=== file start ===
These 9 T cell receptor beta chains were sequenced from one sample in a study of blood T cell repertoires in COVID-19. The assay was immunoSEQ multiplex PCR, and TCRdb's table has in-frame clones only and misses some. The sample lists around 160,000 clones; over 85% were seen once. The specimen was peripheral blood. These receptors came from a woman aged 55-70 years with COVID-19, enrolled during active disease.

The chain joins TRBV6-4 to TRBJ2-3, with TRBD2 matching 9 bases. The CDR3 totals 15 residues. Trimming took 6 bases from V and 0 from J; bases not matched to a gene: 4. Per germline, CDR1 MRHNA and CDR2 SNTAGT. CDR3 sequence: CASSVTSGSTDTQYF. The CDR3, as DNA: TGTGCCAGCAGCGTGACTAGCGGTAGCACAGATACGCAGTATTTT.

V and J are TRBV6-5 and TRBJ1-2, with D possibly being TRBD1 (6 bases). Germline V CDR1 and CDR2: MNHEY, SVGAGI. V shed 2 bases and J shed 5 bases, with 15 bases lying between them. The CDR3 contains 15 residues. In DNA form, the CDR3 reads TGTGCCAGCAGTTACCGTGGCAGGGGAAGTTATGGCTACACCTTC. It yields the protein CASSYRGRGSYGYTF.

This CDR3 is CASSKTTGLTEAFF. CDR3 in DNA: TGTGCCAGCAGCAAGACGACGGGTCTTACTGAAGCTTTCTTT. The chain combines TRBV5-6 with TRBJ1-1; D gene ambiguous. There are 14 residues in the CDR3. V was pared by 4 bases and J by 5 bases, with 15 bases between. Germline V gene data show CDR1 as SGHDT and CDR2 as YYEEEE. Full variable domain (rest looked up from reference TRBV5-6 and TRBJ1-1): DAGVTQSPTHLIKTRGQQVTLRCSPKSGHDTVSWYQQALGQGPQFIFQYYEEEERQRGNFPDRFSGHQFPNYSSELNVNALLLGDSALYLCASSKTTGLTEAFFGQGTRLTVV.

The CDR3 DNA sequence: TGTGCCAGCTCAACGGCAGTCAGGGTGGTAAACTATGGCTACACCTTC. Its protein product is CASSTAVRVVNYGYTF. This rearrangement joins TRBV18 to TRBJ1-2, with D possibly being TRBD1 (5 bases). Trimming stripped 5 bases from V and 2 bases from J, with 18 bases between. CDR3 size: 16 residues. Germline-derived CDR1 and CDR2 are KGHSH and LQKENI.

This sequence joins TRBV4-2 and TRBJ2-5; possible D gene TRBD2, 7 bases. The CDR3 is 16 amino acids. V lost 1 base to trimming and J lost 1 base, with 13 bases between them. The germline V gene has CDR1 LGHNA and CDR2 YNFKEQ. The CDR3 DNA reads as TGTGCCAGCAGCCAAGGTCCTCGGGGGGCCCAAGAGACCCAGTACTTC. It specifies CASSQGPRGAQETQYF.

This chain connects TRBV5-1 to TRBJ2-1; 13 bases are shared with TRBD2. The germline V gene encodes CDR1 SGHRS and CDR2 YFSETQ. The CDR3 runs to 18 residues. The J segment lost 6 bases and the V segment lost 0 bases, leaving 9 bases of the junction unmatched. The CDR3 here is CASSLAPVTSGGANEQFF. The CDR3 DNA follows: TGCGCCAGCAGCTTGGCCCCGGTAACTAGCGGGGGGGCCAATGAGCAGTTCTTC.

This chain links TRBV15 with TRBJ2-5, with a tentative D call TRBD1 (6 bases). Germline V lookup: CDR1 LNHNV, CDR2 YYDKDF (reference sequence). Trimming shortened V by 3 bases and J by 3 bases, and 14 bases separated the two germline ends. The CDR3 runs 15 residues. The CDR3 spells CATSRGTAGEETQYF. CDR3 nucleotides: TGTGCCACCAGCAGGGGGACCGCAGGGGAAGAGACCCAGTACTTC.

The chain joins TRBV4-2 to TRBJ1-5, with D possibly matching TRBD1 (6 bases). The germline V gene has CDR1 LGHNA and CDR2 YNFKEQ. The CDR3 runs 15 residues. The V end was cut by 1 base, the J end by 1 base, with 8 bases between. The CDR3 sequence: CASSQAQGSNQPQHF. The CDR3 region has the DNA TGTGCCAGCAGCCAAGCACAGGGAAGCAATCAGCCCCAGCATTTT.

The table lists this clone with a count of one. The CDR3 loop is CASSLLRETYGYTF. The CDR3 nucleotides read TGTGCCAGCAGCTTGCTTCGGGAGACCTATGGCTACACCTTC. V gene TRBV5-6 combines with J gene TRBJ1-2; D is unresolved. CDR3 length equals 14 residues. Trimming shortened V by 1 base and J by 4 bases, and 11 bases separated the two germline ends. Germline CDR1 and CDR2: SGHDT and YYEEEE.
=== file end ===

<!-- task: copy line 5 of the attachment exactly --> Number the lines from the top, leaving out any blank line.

The CDR3 DNA sequence: TGTGCCAGCTCAACGGCAGTCAGGGTGGTAAACTATGGCTACACCTTC. Its protein product is CASSTAVRVVNYGYTF. This rearrangement joins TRBV18 to TRBJ1-2, with D possibly being TRBD1 (5 bases). Trimming stripped 5 bases from V and 2 bases from J, with 18 bases between. CDR3 size: 16 residues. Germline-derived CDR1 and CDR2 are KGHSH and LQKENI.